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New Solar Streetlight Can Detect Earthquakes

sharp streetlight

Sharp’s new solar-powered streetlight can do it all. Not only does the light operate for ten years without needing maintenance, but it also automatically turns on when it detects an earthquake.

The light use a high-intensity LED spotlight that has a service life of about 40,000 hours. It charges using built-in solar panels during the day, and shines automatically at night. Best of all, Sharp’s streetlight doesn’t create any light pollution—it’s illuminated with a directed light that doesn’t shine into the sky.

Perhaps the most intriguing feature of the streetlight is the built-in Seismic Motion Sensor. The sensor is built into the support pole of the main unit, and automatically switches the light to nighttime illumination mode upon detection of a 5.0 earthquake or larger on the Richter Scale. And light is both crucial and hard to find in an earthquake’s aftermath—after the disastrous 1995 Kobe quake, it took two days before power was restored.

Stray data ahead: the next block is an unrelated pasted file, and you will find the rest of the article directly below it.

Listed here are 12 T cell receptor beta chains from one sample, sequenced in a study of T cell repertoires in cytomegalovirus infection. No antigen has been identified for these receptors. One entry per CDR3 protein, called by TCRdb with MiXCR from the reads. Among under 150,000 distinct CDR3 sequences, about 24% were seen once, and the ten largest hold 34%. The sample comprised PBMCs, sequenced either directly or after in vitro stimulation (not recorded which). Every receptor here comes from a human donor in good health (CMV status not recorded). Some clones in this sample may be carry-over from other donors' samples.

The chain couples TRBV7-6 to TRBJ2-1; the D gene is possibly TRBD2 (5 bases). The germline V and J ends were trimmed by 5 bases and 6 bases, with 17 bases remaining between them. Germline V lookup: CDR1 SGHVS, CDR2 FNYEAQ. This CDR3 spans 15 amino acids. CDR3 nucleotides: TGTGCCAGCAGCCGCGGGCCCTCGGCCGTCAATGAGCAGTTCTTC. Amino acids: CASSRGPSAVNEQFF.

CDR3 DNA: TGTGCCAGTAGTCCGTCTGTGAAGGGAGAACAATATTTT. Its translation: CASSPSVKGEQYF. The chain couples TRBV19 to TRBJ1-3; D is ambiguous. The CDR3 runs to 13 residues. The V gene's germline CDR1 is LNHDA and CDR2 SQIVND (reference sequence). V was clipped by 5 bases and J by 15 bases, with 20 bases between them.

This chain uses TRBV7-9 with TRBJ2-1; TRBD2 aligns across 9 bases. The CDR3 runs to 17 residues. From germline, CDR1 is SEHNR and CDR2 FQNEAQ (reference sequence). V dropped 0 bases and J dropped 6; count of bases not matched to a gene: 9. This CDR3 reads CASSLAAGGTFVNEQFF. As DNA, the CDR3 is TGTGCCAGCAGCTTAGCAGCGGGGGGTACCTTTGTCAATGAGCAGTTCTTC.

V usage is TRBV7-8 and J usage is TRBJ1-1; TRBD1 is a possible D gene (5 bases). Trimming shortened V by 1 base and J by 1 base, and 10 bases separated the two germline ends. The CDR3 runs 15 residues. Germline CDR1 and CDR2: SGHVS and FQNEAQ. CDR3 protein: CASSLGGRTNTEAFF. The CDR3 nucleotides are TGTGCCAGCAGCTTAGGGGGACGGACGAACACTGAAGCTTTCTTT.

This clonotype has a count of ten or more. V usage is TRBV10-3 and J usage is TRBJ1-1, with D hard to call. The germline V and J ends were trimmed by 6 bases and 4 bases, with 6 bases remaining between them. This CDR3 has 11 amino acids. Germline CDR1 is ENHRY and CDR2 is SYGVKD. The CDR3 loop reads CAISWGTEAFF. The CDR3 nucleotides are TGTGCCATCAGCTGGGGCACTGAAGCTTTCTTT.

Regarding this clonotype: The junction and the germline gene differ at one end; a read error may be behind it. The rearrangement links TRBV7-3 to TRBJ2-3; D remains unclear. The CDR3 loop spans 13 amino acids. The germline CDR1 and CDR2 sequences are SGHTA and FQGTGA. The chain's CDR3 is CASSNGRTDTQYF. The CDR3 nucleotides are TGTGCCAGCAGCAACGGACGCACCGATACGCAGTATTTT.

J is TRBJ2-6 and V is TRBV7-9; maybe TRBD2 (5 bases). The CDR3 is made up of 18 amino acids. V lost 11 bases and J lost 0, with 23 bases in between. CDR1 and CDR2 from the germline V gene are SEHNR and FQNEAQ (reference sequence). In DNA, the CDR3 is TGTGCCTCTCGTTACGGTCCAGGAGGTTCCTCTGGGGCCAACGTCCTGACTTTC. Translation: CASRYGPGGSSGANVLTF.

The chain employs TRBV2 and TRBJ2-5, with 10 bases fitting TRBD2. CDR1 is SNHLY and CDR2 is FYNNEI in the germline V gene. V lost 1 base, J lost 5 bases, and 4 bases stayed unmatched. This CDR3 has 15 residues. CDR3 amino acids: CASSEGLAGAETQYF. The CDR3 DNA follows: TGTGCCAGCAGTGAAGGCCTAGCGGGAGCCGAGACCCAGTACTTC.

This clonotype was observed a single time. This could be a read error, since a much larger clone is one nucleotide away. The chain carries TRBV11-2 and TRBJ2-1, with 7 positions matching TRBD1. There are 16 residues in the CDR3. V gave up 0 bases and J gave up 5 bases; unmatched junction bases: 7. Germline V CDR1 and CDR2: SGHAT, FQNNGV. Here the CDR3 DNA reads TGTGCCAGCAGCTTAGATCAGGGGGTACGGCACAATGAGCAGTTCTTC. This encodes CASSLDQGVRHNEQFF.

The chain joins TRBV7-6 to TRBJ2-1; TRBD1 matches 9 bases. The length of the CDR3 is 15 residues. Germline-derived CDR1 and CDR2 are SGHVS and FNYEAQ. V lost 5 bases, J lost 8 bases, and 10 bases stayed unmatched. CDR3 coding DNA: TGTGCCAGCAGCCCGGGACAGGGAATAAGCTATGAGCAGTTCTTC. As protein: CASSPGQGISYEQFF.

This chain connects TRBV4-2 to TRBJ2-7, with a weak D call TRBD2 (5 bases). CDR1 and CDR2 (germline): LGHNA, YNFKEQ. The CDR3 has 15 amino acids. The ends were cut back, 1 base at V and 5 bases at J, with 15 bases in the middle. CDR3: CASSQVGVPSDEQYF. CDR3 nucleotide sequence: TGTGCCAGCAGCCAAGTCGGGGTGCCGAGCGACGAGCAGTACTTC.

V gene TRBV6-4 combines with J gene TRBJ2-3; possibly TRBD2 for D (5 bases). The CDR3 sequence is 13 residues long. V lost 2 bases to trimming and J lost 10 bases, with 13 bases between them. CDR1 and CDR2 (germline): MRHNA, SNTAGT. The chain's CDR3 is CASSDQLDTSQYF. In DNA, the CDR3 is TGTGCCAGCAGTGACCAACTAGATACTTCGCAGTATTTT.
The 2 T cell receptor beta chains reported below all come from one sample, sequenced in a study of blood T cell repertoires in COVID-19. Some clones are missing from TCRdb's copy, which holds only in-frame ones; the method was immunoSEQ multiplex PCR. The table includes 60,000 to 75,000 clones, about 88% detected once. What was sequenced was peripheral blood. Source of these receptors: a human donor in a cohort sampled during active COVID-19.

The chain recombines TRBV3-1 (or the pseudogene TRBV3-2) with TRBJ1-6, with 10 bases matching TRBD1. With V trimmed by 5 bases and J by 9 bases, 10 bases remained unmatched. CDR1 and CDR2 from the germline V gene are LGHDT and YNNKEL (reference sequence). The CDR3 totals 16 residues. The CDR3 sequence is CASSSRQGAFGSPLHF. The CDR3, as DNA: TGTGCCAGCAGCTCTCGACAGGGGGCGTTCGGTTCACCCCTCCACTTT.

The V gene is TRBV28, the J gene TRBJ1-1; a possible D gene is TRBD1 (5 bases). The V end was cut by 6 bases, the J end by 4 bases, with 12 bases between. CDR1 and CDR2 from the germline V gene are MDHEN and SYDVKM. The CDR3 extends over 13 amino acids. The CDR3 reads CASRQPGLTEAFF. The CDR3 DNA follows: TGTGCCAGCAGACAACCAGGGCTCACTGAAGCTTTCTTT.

Sharp’s streetlight will fittingly debut in Japan, but hopefully it will be deployed in other earthquake zones (ahem, my hometown of San Francisco) soon.

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Written By

was formerly the editor of CleanTechnica and is a senior editor at Co.Exist. She has contributed to SF Weekly, Popular Science, Inhabitat, Greenbiz, NBC Bay Area, GOOD Magazine, and more. A graduate of Vassar College, she has previously worked in publishing, organic farming, documentary film, and newspaper journalism. Her interests include permaculture, hiking, skiing, music, relocalization, and cob (the building material). She currently resides in San Francisco, CA.

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